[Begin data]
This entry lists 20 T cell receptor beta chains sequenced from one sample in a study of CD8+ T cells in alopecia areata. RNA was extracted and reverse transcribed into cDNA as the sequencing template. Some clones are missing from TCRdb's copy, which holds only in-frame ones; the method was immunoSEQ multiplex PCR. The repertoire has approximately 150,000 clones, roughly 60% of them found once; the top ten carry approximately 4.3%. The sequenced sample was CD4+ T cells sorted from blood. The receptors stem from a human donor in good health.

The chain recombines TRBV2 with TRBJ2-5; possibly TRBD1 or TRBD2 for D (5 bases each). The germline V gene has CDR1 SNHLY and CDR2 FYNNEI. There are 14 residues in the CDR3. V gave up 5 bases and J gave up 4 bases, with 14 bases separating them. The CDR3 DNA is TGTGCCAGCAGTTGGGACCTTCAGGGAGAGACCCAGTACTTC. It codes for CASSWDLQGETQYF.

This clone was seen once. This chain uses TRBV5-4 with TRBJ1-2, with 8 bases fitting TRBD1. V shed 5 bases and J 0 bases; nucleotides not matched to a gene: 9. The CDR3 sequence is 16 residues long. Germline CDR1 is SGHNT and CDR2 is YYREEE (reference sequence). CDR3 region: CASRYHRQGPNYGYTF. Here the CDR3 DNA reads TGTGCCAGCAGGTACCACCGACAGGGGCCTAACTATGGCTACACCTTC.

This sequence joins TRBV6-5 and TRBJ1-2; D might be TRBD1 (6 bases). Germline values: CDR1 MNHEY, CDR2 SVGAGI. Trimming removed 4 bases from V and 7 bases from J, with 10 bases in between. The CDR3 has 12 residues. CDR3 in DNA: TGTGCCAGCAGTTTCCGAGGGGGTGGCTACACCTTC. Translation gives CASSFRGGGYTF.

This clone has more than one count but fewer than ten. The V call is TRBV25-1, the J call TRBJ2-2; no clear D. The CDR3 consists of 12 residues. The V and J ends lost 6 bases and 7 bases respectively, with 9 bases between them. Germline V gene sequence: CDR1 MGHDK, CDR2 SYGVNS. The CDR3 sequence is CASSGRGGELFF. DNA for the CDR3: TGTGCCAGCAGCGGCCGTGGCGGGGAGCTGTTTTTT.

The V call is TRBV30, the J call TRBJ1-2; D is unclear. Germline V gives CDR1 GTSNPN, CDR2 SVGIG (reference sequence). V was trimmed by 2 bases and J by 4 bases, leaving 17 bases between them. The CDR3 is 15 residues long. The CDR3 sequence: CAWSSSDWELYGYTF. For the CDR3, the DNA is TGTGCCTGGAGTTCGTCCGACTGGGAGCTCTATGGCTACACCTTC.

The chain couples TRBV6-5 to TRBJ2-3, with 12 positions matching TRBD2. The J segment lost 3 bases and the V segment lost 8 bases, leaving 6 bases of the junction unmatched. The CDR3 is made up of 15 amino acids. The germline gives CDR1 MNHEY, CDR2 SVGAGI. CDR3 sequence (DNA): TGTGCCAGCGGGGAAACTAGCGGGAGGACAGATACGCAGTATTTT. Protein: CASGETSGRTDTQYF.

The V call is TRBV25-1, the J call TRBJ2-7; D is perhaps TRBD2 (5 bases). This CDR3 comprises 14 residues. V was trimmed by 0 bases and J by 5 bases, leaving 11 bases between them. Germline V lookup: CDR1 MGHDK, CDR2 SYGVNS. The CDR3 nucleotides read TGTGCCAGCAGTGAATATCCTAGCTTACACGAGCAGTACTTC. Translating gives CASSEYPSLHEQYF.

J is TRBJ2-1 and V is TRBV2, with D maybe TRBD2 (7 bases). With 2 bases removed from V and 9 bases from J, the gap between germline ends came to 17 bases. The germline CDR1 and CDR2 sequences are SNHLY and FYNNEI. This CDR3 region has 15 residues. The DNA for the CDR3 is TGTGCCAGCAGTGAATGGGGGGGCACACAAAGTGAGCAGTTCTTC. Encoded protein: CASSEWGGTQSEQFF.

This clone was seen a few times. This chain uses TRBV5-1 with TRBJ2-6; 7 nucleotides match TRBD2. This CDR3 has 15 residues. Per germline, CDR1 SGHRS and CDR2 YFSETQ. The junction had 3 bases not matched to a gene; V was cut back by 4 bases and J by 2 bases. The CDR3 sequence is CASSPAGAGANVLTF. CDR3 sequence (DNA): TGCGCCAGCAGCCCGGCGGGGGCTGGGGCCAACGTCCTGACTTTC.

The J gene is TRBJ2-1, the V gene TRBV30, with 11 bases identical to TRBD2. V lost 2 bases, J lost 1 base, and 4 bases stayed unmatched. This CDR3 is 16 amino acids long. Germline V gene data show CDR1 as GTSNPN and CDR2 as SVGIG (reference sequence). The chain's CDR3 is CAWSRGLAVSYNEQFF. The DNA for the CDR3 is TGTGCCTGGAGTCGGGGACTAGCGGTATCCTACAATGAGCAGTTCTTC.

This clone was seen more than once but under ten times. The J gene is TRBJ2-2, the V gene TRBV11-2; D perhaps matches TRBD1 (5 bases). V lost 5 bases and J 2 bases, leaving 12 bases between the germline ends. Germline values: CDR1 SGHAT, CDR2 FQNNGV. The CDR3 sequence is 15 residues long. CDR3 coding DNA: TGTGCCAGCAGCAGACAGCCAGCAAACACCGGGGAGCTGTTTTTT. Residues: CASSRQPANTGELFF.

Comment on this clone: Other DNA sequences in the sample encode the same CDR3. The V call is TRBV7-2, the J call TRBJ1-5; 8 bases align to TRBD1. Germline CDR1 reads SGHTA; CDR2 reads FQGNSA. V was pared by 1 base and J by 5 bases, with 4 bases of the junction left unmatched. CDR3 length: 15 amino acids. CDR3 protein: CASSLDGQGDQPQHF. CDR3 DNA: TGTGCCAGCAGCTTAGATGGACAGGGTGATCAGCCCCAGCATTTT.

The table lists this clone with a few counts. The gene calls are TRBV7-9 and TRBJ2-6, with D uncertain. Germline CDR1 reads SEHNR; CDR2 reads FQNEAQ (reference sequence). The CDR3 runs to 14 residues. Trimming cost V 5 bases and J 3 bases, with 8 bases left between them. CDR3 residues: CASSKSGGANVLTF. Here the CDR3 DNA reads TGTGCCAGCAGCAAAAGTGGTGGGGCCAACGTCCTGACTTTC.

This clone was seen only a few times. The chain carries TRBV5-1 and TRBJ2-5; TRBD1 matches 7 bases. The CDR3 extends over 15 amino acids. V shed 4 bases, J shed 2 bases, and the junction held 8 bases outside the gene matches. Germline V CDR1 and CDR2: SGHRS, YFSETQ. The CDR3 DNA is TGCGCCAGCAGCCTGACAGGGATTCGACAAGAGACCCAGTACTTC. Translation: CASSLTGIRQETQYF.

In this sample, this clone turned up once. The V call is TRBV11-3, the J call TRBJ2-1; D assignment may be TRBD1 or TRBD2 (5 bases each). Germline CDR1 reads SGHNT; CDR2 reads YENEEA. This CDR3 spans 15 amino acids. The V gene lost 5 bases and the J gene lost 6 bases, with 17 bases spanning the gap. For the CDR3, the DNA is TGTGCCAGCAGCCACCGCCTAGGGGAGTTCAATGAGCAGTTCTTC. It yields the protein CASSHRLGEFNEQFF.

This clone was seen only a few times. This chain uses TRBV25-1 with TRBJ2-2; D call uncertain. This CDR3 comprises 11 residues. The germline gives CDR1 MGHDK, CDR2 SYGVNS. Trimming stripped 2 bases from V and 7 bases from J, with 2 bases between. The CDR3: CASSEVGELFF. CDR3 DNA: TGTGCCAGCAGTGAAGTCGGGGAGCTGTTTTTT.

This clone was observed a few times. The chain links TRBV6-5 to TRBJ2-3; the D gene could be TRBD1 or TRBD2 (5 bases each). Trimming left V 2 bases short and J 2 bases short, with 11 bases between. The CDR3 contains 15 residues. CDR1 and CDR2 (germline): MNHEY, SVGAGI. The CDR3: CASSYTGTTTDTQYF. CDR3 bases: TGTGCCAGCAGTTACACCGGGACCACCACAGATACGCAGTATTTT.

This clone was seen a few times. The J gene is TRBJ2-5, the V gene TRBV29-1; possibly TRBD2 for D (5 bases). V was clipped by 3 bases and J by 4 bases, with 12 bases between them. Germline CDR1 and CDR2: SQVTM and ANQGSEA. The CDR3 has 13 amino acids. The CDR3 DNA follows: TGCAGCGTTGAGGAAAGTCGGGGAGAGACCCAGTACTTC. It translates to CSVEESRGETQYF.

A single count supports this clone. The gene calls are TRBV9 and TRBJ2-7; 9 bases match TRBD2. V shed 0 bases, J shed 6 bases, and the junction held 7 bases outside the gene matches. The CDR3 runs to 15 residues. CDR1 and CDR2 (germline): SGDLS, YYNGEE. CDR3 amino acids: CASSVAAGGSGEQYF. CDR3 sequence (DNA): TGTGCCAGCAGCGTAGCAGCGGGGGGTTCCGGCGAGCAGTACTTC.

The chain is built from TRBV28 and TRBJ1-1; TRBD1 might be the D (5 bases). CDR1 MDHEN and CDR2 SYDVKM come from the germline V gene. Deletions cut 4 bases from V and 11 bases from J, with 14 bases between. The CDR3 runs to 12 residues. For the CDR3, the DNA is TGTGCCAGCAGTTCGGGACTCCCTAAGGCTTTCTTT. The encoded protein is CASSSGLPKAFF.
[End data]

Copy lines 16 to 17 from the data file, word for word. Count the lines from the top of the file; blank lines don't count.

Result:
In this sample, this clone turned up once. The V call is TRBV11-3, the J call TRBJ2-1; D assignment may be TRBD1 or TRBD2 (5 bases each). Germline CDR1 reads SGHNT; CDR2 reads YENEEA. This CDR3 spans 15 amino acids. The V gene lost 5 bases and the J gene lost 6 bases, with 17 bases spanning the gap. For the CDR3, the DNA is TGTGCCAGCAGCCACCGCCTAGGGGAGTTCAATGAGCAGTTCTTC. It yields the protein CASSHRLGEFNEQFF.

This clone was seen only a few times. This chain uses TRBV25-1 with TRBJ2-2; D call uncertain. This CDR3 comprises 11 residues. The germline gives CDR1 MGHDK, CDR2 SYGVNS. Trimming stripped 2 bases from V and 7 bases from J, with 2 bases between. The CDR3: CASSEVGELFF. CDR3 DNA: TGTGCCAGCAGTGAAGTCGGGGAGCTGTTTTTT.